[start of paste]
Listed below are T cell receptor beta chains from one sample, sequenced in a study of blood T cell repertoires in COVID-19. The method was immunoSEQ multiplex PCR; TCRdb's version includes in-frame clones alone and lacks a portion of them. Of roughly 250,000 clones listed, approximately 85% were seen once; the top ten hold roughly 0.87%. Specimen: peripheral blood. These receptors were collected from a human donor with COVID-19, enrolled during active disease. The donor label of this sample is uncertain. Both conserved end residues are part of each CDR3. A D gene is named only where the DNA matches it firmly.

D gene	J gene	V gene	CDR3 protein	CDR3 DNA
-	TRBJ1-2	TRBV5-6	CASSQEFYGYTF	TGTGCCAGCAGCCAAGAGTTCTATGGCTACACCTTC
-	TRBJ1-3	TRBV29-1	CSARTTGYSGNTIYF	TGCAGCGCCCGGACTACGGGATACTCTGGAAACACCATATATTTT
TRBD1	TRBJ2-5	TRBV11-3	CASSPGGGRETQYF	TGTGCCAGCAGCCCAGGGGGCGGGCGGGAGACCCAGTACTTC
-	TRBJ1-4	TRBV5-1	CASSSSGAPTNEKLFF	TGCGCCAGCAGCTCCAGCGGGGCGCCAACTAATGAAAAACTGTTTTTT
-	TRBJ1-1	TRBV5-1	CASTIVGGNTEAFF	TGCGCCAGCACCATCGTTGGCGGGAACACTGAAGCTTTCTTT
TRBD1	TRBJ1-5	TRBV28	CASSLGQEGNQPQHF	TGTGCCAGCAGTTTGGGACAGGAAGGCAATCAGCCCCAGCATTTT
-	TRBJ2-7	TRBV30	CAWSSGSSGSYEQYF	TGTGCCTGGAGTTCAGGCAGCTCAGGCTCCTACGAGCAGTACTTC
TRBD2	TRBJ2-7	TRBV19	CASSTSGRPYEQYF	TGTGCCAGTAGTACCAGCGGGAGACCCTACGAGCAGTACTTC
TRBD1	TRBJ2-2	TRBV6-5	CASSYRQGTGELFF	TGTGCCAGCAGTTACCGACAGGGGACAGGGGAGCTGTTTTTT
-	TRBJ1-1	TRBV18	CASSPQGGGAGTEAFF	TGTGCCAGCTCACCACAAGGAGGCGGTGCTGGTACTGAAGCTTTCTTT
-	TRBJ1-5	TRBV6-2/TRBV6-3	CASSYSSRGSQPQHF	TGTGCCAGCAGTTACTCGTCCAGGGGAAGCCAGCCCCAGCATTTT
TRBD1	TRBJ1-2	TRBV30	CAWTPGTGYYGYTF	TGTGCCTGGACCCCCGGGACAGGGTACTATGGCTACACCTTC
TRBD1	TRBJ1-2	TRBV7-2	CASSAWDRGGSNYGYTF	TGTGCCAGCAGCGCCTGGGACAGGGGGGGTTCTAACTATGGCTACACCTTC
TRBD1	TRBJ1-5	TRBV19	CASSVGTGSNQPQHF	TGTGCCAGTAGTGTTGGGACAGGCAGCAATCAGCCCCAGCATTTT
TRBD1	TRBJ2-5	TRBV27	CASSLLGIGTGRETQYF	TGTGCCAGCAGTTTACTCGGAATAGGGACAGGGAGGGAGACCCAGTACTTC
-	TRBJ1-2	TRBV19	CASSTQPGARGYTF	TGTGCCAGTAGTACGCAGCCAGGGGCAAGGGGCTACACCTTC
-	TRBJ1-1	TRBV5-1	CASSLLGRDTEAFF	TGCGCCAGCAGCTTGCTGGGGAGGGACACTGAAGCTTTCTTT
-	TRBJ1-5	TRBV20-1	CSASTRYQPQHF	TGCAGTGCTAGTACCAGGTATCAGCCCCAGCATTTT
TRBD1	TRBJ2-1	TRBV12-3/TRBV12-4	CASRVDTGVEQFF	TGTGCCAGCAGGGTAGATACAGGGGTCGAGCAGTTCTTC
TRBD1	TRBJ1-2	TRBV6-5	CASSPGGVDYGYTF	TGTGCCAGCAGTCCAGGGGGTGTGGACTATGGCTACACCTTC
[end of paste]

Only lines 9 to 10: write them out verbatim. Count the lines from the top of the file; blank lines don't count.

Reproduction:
-	TRBJ2-7	TRBV30	CAWSSGSSGSYEQYF	TGTGCCTGGAGTTCAGGCAGCTCAGGCTCCTACGAGCAGTACTTC
TRBD2	TRBJ2-7	TRBV19	CASSTSGRPYEQYF	TGTGCCAGTAGTACCAGCGGGAGACCCTACGAGCAGTACTTC